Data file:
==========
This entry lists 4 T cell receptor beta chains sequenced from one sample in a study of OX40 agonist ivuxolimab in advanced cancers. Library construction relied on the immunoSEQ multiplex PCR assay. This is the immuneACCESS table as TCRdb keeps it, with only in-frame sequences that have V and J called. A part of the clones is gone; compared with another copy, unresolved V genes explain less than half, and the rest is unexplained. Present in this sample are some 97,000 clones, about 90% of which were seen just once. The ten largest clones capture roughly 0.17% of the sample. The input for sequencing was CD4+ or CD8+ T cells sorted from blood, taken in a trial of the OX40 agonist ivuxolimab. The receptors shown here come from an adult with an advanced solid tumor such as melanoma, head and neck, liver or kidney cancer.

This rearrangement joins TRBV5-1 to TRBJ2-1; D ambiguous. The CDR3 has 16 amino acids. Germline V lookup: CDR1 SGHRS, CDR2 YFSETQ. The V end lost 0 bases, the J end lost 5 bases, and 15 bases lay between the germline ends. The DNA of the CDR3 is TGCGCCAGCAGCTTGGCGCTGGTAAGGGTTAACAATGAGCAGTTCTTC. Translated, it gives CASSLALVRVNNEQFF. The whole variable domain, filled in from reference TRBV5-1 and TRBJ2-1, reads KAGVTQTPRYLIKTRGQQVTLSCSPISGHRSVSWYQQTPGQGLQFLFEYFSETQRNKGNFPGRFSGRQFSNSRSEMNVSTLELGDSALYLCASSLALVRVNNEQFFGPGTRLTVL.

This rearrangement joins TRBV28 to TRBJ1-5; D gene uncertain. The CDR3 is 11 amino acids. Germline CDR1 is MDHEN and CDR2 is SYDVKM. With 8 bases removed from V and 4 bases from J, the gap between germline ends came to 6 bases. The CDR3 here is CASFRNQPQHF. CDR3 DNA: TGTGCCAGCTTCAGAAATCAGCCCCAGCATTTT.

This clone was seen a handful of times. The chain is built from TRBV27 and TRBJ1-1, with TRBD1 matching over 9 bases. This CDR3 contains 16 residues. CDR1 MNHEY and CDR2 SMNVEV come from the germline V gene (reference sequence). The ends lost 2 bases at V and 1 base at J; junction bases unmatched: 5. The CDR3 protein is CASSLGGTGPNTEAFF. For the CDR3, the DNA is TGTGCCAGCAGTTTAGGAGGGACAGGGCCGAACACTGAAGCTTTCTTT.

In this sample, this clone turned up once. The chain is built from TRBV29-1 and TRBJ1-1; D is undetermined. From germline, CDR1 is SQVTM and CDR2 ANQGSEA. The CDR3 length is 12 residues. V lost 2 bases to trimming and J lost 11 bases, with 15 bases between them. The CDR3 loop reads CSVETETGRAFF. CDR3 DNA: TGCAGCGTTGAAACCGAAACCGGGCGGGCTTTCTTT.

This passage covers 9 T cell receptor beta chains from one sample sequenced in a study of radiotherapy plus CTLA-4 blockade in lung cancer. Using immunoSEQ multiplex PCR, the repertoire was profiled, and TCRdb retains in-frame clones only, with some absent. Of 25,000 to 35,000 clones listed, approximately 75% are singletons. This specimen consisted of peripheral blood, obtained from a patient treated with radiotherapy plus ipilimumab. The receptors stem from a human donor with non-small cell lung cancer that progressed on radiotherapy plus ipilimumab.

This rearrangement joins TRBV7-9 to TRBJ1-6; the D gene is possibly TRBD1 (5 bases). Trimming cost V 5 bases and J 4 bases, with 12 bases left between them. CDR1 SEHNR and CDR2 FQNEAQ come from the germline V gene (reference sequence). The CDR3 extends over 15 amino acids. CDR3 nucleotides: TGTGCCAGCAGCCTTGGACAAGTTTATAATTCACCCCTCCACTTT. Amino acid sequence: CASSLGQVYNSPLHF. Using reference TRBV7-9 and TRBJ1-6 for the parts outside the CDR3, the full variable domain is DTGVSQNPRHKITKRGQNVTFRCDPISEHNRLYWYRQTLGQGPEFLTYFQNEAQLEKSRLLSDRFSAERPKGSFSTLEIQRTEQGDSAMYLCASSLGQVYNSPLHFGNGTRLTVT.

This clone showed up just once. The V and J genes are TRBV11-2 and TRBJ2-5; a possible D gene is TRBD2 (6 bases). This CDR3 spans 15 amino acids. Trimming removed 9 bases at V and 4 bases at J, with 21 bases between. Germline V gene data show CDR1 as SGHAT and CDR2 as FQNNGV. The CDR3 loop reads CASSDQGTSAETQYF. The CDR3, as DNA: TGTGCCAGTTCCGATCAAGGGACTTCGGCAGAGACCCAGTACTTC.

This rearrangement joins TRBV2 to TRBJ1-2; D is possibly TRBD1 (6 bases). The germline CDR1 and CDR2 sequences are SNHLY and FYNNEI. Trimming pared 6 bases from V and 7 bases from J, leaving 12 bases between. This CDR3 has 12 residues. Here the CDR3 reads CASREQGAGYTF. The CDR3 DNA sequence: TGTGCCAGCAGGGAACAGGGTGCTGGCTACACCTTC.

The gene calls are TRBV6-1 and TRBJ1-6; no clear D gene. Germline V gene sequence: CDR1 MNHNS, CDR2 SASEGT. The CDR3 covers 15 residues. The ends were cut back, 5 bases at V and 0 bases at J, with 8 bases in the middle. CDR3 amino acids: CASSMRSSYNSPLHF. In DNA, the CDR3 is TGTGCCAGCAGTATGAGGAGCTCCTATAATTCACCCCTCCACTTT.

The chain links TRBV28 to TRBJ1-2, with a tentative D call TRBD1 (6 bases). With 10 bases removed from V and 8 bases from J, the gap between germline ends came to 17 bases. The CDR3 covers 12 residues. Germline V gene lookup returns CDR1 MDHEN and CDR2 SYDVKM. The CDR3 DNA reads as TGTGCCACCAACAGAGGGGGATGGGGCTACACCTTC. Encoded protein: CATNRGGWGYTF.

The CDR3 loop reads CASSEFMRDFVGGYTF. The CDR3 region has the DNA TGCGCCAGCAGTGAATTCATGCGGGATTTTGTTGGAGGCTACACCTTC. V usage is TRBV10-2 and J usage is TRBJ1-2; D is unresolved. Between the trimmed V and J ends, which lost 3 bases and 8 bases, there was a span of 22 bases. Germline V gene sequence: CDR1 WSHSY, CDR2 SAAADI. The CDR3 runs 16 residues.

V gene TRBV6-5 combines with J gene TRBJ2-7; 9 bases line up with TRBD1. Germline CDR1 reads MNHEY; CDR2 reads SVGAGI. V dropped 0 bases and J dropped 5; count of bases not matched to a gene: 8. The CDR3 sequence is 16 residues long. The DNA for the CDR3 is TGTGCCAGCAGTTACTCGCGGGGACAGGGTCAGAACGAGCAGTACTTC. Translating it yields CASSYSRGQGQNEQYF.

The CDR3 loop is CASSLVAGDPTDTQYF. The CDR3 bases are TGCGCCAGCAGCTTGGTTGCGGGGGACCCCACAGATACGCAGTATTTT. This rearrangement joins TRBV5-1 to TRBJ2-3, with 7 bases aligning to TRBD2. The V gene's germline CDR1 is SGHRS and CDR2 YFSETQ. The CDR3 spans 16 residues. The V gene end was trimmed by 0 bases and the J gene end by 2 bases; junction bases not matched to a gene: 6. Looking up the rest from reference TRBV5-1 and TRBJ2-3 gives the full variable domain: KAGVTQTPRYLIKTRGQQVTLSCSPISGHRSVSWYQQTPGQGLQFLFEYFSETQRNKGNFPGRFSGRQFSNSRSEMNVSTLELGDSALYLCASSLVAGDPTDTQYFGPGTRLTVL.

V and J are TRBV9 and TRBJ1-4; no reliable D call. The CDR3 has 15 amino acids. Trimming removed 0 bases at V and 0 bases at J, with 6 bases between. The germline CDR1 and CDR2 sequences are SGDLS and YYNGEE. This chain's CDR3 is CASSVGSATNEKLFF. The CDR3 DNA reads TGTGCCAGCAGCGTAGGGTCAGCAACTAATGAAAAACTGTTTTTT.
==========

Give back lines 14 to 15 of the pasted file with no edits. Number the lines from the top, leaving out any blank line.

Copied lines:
The CDR3 loop is CASSLVAGDPTDTQYF. The CDR3 bases are TGCGCCAGCAGCTTGGTTGCGGGGGACCCCACAGATACGCAGTATTTT. This rearrangement joins TRBV5-1 to TRBJ2-3, with 7 bases aligning to TRBD2. The V gene's germline CDR1 is SGHRS and CDR2 YFSETQ. The CDR3 spans 16 residues. The V gene end was trimmed by 0 bases and the J gene end by 2 bases; junction bases not matched to a gene: 6. Looking up the rest from reference TRBV5-1 and TRBJ2-3 gives the full variable domain: KAGVTQTPRYLIKTRGQQVTLSCSPISGHRSVSWYQQTPGQGLQFLFEYFSETQRNKGNFPGRFSGRQFSNSRSEMNVSTLELGDSALYLCASSLVAGDPTDTQYFGPGTRLTVL.

V and J are TRBV9 and TRBJ1-4; no reliable D call. The CDR3 has 15 amino acids. Trimming removed 0 bases at V and 0 bases at J, with 6 bases between. The germline CDR1 and CDR2 sequences are SGDLS and YYNGEE. This chain's CDR3 is CASSVGSATNEKLFF. The CDR3 DNA reads TGTGCCAGCAGCGTAGGGTCAGCAACTAATGAAAAACTGTTTTTT.